$I$ is the integral that you're looking for, while $J$ is the integral containing $\log(z)$ which can be evaluated using the same trick (keyhole contour). It turns out to be $$J=-\frac{\pi^2}{16}$$

Furthermore, the residues in the first equation above can be found in a straightforward way, the sum turns out to be: $$\sum\text{Res}f(z)=\frac{\pi^4}{32}$$ so that: $$8\pi i\left(I+\frac{\pi^4}{16}\right)=2\pi i \frac{\pi^4}{32}$$ Solving for $I$ we get: $$\boxed{\color{blue}{I=-\frac{7}{128}\pi^4}}$$

• There is one less term along this branch cut, so congrats. However, evaluating the lower-order integrals is a really interesting recursive process that leads to a lower-diagonal linear system. You just waved your hand over it like a magic elixir, so your solution is missing what I at least feel are the really cool parts. – Ron Gordon Aug 12 '16 at 15:48
• @RonGordon I totally agree, I wasn't going to copy your method, my aim was to get a system with fewer equations in order to reduce the painful evaluation you mentioned in your comments. I prefer the negative axis for this reason, plus the function in the contour integral is slightly different from the one in the original integral, so that's a bit interesting, though obviously nowhere near as interesting as the recursion! Thank you for the feedback. – GeorgSaliba Aug 12 '16 at 15:55
• I did not say that the evaluation was painful but interesting. I took the time to detail how to eliminate the evaluation of all of these separate integrals by instead solving a simple linear system and reducing the multiple integrals into a single residue calculation. It is the opposite of painful! I actually thought about expanding on this for arbitrary powers of log and writing up the results. If only I had the time... – Ron Gordon Aug 12 '16 at 19:56
• @RonGordon I must have misunderstood your comment from three years ago. And I hope you do find the time... – GeorgSaliba Aug 12 '16 at 20:11

Filling in the steps of Mhenni Benghorbal's solution we have

The Mellin transform $$\mathcal{M}[f(x)](s) = \int\limits_{0}^{\infty} x^{s-1} f(x) \mathrm{d} x \label{eq:160813a2} \tag{2}$$

where $$f(x) = \frac{1}{(1+x^{2})(1+x)^{2}} = -\frac{1}{2}\frac{x}{x^{2}+1} + \frac{1}{2}\frac{1}{x+1} + \frac{1}{2}\frac{1}{(x+1)^{2}} \label{eq:160813a3} \tag{3}$$ via partial fraction expansion.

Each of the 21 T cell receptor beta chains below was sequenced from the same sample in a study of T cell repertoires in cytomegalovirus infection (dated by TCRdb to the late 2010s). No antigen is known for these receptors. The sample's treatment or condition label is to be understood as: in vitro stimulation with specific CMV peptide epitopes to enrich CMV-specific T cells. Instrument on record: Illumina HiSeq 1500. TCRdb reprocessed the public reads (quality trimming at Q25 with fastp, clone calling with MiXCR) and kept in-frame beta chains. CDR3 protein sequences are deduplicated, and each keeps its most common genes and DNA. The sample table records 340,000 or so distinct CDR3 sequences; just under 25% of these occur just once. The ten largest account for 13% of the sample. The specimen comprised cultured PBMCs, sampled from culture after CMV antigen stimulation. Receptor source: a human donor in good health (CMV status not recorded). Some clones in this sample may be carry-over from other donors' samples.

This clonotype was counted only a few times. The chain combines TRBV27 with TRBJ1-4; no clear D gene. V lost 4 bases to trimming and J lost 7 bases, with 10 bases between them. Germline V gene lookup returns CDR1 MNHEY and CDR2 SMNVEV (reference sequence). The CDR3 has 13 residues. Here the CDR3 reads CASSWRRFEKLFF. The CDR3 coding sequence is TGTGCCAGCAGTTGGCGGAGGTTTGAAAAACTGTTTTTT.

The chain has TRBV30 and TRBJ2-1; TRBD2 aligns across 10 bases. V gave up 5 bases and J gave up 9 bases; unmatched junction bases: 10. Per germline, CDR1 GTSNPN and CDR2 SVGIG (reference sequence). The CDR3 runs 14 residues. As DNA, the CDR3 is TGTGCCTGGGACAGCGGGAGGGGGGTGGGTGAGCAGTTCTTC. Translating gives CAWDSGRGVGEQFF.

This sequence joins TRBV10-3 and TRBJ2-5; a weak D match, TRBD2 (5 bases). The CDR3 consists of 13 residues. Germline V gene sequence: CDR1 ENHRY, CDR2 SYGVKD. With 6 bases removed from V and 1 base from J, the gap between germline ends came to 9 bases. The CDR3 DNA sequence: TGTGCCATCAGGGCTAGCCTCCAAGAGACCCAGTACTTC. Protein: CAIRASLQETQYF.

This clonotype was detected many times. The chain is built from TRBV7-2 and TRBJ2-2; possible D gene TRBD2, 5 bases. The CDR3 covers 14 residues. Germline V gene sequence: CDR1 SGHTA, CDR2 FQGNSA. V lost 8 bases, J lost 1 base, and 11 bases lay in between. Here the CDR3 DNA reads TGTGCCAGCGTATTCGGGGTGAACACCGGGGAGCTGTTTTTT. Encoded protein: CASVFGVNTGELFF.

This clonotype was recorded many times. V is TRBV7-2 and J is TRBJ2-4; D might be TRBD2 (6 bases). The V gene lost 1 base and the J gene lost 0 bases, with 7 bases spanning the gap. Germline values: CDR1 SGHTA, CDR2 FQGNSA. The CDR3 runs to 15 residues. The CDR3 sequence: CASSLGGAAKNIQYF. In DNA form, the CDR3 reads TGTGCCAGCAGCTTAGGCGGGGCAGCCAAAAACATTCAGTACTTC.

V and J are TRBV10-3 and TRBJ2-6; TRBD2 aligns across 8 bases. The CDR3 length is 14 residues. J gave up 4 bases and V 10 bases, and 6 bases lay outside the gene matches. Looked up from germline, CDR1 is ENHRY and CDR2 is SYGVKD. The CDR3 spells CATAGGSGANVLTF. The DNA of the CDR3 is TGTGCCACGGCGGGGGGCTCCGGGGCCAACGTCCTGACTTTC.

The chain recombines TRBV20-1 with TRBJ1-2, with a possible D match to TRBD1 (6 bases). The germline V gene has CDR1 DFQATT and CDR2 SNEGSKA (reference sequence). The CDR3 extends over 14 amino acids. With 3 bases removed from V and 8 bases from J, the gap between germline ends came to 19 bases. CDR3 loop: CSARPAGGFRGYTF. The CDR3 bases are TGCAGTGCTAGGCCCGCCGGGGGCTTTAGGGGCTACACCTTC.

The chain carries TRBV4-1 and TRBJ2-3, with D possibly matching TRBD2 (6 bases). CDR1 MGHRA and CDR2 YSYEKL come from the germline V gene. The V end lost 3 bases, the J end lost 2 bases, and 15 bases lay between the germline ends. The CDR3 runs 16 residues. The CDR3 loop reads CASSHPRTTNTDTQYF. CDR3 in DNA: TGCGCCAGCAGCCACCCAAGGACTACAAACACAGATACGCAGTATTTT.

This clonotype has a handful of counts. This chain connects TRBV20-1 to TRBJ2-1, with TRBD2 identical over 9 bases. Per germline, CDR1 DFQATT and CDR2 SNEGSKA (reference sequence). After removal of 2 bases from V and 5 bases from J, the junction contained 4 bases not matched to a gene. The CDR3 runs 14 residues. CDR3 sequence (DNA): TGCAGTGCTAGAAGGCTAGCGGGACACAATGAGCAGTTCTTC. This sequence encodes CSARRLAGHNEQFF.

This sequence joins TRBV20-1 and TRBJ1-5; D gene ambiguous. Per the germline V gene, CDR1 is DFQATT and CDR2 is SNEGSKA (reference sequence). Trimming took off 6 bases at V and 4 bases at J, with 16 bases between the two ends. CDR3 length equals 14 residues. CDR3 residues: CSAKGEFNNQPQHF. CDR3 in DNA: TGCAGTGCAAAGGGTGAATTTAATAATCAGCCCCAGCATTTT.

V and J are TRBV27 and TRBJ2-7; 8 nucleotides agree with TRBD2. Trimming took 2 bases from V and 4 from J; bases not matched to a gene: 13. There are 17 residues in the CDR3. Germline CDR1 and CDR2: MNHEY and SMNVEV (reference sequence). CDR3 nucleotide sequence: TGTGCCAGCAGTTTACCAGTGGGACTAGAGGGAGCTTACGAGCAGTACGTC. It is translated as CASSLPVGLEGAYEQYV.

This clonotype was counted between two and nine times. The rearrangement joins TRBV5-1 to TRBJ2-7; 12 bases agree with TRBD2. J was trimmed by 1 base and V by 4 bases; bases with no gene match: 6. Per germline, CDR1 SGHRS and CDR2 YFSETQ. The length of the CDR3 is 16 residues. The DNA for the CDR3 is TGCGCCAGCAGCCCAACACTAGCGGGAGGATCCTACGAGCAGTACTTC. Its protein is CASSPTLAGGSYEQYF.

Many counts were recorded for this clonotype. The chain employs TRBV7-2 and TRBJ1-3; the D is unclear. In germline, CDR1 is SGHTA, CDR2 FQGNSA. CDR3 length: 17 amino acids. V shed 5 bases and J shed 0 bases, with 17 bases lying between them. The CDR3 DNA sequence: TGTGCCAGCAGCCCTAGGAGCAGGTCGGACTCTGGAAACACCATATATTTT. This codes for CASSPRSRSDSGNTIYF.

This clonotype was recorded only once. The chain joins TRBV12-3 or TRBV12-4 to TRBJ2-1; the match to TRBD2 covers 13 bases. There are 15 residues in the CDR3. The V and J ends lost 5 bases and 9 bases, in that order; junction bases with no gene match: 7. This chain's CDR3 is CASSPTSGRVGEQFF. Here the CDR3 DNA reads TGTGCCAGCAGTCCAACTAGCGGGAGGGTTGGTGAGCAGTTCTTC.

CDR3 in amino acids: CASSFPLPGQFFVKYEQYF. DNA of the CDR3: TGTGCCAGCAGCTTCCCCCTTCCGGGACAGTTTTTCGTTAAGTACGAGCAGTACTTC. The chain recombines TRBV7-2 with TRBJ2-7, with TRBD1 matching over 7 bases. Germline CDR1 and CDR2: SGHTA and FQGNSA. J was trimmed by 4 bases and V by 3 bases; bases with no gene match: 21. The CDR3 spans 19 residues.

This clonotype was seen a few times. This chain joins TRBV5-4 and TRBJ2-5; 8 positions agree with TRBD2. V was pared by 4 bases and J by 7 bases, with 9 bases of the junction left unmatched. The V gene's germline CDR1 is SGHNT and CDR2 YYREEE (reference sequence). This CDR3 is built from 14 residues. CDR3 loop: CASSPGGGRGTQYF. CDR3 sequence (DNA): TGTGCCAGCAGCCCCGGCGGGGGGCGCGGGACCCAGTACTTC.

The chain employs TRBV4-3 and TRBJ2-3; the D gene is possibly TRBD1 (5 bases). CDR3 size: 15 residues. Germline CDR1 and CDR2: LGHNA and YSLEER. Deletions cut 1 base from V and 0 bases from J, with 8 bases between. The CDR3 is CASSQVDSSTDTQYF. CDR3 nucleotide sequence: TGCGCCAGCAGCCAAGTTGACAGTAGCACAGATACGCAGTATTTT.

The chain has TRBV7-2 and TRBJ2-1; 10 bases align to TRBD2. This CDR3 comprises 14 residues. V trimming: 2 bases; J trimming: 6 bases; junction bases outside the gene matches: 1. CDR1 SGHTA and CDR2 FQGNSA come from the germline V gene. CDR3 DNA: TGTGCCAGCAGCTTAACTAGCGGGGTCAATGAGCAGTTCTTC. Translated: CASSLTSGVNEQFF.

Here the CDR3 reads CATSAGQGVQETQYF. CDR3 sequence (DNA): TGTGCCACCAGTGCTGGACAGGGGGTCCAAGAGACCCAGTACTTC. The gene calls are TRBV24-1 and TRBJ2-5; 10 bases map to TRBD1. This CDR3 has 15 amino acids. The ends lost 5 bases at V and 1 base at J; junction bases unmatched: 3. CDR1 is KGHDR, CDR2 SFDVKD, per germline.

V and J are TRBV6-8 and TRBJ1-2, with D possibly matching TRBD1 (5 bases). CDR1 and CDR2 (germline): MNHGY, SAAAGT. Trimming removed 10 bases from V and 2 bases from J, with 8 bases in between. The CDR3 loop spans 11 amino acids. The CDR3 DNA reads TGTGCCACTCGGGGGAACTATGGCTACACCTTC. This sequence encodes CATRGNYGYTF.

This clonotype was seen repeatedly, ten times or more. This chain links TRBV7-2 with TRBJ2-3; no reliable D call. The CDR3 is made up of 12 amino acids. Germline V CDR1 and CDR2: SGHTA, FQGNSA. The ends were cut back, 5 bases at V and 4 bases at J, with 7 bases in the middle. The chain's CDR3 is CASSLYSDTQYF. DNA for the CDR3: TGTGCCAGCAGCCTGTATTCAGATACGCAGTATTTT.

Applying the Mellin transform, yields \begin{align} \mathcal{M}[f(x)](s) & = \int\limits_{0}^{\infty} \frac{x^{s-1}}{(1+x^{2})(1+x)^{2}} \mathrm{d} x \\ & = -\frac{1}{2}\left[\frac{1}{2}\pi\sec\left(\frac{\pi}{2}s\right)\right] + \frac{1}{2}\pi\csc(\pi s) + \frac{1}{2} \mathrm{B}(s,2-s) \label{eq:160813a4} \tag{4} \end{align}

Taking the 3rd derivative of equation \eqref{eq:160813a4} with respect to s and then taking $\lim s \to 1$ yields \begin{align} \int\limits_{0}^{\infty} \frac{\mathrm{ln}^{3}(x)}{(1+x^{2})(1+x)^{2}} \mathrm{d} x & = -\frac{1}{2}\left( -\frac{7}{960} \pi^{4} \right) + \frac{1}{2} \left( -\frac{7}{60} \pi^{4} \right) + \frac{1}{2}0 \\ & = -\frac{7}{128} \pi^{4} \label{eq:160813a5} \tag{5} \end{align}

Let us fill in the details. Handling the beta function first, we have $$\mathrm{B}(s,2-s) = \frac{\Gamma(s)\Gamma(2-s)}{\Gamma(2)} = \Gamma(s)\Gamma(2-s) \label{eq:160813a6} \tag{6}$$ To take derivatives, we note that $$\frac{\mathrm d}{\mathrm d s} \Gamma(s) = \Gamma(s) \psi^{(0)}(s) \quad \mathrm{and} \quad \psi^{(n)}(s) = \frac{\mathrm{d}^{n}}{\mathrm{d} s^{n}} \psi^{(0)}(s)$$ Where $\psi^{(n)}(s)$ is the polygamma function.

Taking the third derivative of equation \eqref{eq:160813a6} and letting $\lim s \to 1$ equals 0. Here we used $$\psi^{(0)}(1) = -\gamma \quad \mathrm{and} \quad \psi^{(1)}(1) = \frac{\pi^{2}}{6}$$ and fortunately $\Gamma^{(3)}(s) = -\Gamma^{(3)}(2-s)$ which leads to some cancellations.

Doing the same for the first two terms on the right hand side of equation \eqref{eq:160813a4}, we have to be careful. Each of them individually goes to $\infty$ as $\lim s \to 1$ but the $(s-1)^{-4}$ terms in the Laurent expansions about $s=1$ cancel. Here I used Wolfram Alpha. Doing it with the two terms combined yielded our final answer.

I think what Mhenni Benghorbal suggested is this: \begin{align*} I\left(a\right): & =\int_{0}^{\infty}\frac{x^{a}}{\left(1+x^{2}\right)\left(1+x\right)^{2}}dx=\frac{\pi}{\sin\pi a}\left(\frac{1}{2}\cos\frac{\pi a}{2}+\frac{a-1}{2}\right). \end{align*} Then \begin{align*} \left(\frac{d}{da}\right)^{m}I\left(0\right) & =\int_{0}^{\infty}\frac{\left(\ln x\right)^{m}}{\left(1+x^{2}\right)\left(1+x\right)^{2}}dx\\ & =\left(\frac{d}{da}\right)^{m}\Big|_{a=0}\,\,\frac{\pi}{\sin\pi a}\left(\frac{1}{2}\cos\frac{\pi a}{2}+\frac{a-1}{2}\right). \end{align*}